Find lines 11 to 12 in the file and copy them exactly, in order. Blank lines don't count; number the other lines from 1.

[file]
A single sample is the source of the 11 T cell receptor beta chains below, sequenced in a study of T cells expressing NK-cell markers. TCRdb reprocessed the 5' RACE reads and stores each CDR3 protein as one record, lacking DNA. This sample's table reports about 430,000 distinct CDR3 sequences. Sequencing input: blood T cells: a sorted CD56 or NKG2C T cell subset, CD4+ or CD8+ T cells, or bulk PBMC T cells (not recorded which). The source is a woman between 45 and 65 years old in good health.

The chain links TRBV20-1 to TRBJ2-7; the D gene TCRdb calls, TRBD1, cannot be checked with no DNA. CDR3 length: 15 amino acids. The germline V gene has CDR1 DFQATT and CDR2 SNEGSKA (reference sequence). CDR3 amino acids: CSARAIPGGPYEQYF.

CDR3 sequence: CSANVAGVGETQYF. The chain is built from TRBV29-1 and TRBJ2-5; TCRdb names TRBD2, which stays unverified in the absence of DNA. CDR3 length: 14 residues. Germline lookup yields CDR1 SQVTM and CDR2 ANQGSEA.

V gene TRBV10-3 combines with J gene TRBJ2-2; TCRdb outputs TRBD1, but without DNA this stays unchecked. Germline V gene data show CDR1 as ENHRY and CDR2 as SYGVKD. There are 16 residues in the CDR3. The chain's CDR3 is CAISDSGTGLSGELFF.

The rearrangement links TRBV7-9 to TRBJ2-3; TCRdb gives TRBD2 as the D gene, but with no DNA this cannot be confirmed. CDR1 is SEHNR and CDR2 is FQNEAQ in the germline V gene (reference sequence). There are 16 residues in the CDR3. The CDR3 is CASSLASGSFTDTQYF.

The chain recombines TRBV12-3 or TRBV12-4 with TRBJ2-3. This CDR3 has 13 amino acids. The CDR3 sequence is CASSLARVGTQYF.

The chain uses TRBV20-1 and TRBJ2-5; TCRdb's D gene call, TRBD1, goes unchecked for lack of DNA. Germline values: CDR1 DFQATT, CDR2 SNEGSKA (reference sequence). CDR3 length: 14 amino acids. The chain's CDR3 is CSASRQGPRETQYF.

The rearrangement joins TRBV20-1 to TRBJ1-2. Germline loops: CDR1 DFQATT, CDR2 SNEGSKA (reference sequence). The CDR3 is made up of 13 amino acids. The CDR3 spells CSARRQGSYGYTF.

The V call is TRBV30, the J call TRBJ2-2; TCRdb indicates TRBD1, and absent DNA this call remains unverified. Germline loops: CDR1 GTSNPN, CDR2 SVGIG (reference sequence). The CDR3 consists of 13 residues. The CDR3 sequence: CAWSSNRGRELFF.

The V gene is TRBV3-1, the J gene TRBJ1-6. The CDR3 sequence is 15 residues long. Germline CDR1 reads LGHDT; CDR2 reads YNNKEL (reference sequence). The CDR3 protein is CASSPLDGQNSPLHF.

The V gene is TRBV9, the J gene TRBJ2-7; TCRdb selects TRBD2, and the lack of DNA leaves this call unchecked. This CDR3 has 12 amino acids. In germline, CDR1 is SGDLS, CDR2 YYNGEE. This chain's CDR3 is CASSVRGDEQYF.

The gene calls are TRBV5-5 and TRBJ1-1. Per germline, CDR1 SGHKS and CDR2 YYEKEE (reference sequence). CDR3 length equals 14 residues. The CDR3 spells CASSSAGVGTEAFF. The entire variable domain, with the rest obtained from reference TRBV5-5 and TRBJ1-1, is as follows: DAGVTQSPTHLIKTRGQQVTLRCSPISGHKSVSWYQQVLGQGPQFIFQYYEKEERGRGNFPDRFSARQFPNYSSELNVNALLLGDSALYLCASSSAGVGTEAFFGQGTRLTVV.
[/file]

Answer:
The V gene is TRBV9, the J gene TRBJ2-7; TCRdb selects TRBD2, and the lack of DNA leaves this call unchecked. This CDR3 has 12 amino acids. In germline, CDR1 is SGDLS, CDR2 YYNGEE. This chain's CDR3 is CASSVRGDEQYF.

The gene calls are TRBV5-5 and TRBJ1-1. Per germline, CDR1 SGHKS and CDR2 YYEKEE (reference sequence). CDR3 length equals 14 residues. The CDR3 spells CASSSAGVGTEAFF. The entire variable domain, with the rest obtained from reference TRBV5-5 and TRBJ1-1, is as follows: DAGVTQSPTHLIKTRGQQVTLRCSPISGHKSVSWYQQVLGQGPQFIFQYYEKEERGRGNFPDRFSARQFPNYSSELNVNALLLGDSALYLCASSSAGVGTEAFFGQGTRLTVV.